What Sharia Law in Democracies Tells Us About Islam

Step aside, Straussians. Intellectual conspiracy theorists have found a new fear-inducing, foreign-sounding idea that supposedly threatens to shred the Constitution and subvert American civilization -- sharia law. Earlier this week, the first day of hearings in a lawsuit filed by opponents of plans to build a mosque in Murfreesboro, Tennessee focused mainly on a condemnation of Islamic religious law, known as sharia. "Sharia says the U.S. Constitution is suitable for toilet paper," said the lawyer for the mosque opponents. Indeed, sharia-phobia is rampant on the right. Even Newt Gingrich recently got in on the action by proposing a new law banning courts from considering sharia as a replacement for American law. While the likelihood of sharia taking over our courtrooms remains remote, all this sharia mania raises some interesting questions, such as: Have any democracies ever applied sharia? And, if so, how long did it take before they perished from the earth?

To answer those questions, it makes sense to look at two other democracies where, perhaps surprisingly, sharia has long been part of the law of the land: Israel and India, two of America's greatest allies.

In both countries, the sharia law system is a holdover from the colonial past and governs issues of personal law -- like marriage and divorce -- for Muslim citizens. Yet neither Israel nor India has much of a reputation for public beheadings. Why? Because sharia is an abstract concept that can include a wide spectrum of different opinions, interpretations, and practices, as Arab and Islamic affairs expert Lee Smith explained in a recent column.

Israel has maintained government-sponsored sharia courts since that nation's founding, despite the fact that Israel considers itself the Jewish state and it has continuously been locked in a state of war with many of its Arab neighbors. Israel's Islamic courts are descended from the Ottoman Empire's millet system, in which each religious community lived by its own rules. So, today, when a Muslim couple gets married in Israel, the marriage must be performed according to binding Muslim religious law, and, similarly, when a Jewish couple is married, Jewish religious law applies.

Courts in India, the world's largest democracy, also apply sharia to personal status issues involving Muslims, even though the population of India is roughly eighty percent Hindu and the country has a history of conflict with Muslim Pakistan. For example, when a Muslim woman gets divorced in India, the amount of alimony to which she is entitled will be determined under sharia.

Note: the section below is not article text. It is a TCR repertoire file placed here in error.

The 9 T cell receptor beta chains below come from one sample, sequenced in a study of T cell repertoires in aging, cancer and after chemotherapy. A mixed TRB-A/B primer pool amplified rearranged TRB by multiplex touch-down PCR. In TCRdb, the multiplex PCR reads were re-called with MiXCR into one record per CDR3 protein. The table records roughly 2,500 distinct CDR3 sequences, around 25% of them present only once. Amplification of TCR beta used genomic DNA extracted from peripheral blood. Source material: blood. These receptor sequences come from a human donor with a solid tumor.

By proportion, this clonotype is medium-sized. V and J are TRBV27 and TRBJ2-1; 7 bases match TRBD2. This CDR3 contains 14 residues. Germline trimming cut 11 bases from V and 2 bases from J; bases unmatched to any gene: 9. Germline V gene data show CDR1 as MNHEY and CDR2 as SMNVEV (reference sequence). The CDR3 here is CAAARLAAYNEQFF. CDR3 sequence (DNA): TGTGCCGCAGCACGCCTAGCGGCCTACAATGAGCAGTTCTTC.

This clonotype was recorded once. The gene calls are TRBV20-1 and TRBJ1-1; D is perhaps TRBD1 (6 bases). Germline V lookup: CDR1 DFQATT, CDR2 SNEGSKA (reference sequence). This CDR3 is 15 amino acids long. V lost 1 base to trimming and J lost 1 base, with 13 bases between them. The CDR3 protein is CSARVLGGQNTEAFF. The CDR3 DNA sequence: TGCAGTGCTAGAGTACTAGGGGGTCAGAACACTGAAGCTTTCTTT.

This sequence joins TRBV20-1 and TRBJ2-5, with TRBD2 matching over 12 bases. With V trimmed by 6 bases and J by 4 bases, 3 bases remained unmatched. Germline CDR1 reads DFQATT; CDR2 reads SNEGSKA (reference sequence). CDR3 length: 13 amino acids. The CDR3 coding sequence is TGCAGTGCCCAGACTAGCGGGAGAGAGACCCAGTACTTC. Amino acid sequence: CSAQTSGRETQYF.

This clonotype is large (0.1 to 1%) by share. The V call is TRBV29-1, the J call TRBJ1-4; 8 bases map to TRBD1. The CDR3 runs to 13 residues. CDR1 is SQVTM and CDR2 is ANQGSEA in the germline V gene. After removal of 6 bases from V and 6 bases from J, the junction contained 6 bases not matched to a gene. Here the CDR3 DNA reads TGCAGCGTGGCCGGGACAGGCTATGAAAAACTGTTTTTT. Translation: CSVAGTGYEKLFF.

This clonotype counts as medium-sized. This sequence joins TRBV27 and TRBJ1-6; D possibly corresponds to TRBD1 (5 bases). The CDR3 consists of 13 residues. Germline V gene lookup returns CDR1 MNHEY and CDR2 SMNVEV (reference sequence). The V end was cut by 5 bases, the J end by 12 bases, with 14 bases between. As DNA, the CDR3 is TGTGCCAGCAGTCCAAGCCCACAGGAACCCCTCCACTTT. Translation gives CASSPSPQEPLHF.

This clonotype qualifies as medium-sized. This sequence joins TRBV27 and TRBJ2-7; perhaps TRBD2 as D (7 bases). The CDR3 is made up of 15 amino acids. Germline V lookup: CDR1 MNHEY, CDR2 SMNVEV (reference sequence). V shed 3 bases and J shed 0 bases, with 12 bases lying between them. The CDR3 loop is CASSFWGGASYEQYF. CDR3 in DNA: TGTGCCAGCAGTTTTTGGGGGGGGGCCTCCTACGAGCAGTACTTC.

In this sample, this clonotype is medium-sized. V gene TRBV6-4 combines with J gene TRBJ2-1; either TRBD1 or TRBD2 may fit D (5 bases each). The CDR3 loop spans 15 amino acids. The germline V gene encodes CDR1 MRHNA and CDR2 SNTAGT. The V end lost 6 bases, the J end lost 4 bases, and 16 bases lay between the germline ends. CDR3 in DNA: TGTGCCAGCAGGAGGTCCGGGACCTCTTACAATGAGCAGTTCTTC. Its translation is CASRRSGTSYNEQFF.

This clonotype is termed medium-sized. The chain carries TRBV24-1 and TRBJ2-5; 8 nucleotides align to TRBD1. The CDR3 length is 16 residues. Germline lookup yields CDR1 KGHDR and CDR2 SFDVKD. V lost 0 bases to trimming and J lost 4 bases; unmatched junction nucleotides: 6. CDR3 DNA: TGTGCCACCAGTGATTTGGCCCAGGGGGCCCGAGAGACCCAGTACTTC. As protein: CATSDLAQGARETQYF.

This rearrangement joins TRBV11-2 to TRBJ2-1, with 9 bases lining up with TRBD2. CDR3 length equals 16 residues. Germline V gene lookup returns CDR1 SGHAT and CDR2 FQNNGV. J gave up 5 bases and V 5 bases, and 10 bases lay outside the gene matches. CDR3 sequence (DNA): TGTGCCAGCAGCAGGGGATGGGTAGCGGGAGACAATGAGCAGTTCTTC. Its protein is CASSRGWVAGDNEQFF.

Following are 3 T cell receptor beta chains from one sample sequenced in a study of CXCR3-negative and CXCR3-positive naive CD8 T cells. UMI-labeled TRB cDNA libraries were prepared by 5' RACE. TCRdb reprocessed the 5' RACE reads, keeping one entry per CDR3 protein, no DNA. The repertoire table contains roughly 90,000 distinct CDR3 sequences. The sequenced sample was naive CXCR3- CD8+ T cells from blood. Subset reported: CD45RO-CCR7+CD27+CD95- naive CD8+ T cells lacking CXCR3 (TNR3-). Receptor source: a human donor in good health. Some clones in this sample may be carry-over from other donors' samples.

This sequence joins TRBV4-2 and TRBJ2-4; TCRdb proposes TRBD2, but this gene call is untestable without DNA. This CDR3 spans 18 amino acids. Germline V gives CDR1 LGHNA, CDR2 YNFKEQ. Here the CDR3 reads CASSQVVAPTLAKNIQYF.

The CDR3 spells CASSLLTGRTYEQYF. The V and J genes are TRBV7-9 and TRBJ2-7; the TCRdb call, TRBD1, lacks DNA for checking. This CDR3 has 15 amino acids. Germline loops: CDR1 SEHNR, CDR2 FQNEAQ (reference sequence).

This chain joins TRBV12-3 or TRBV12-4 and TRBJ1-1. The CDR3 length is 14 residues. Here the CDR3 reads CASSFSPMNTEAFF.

Ultimately, court decisions of Islamic law in both Israel and India can be appealed to those countries' high courts, which are empowered to overturn sharia rulings based on conflicts with basic rights or other laws.

The sharia systems of Israel and India may be far from the liberal ideal, but they are certainly not the harsh, all-encompassing sharia of the Taliban or Saudi Arabia. Such severe interpretations would not survive for long in a diverse, modern society where Muslims are a minority. The fact that Israel and India have openly applied versions of sharia law for over sixty years should at least give us pause to consider whether this scary, foreign-sounding concept is really quite as terrifying as Newt Gingrich hopes it will be.

If sharia were ever seriously adopted in this country (which it won't be), it would most likely resemble not the sharia of the Taliban, but the sharia of Israel -- a country where Islamic law is binding only on personal law issues; where the practice of polygamy, permitted under traditional sharia, has largely been eliminated; and where decisions of the sharia courts are ultimately subject to review by the Supreme Court of Israel.

Does that mean that America should bow down and submit its legal system to the rule of sharia? Of course not. We should never accept any religious legal system in this country because that would contradict a bedrock principle of our Constitution -- the First Amendment's separation of religion and state.

India and Israel remain stuck with their religious personal law systems for historical reasons, and, to be sure, these systems are not without their problems. Aspects of sharia, even as applied in those countries, conflict with human and women's rights laws and have at times served to provoke religious conflict, particularly in India. But the wholesale demonization of sharia by defining it by the worst abuses committed in its name ignores the more complex reality -- that Islam, like Judaism and Christianity, is subject to differing interpretations.

If a serious movement arises to legally enact any form of sharia in America, we must defend our First Amendment principles and reject the attempt to have the state impose religious law. But the First Amendment guarantees not only the separation of religion and state, but also the free exercise of religion. The integrity of the principle that all Americans are entitled to their faith is now being tested by a despicable wave of anti-Muslim sentiment, which some politicians hope to exploit for electoral gain. Between now and November, we will see how America fares on that test.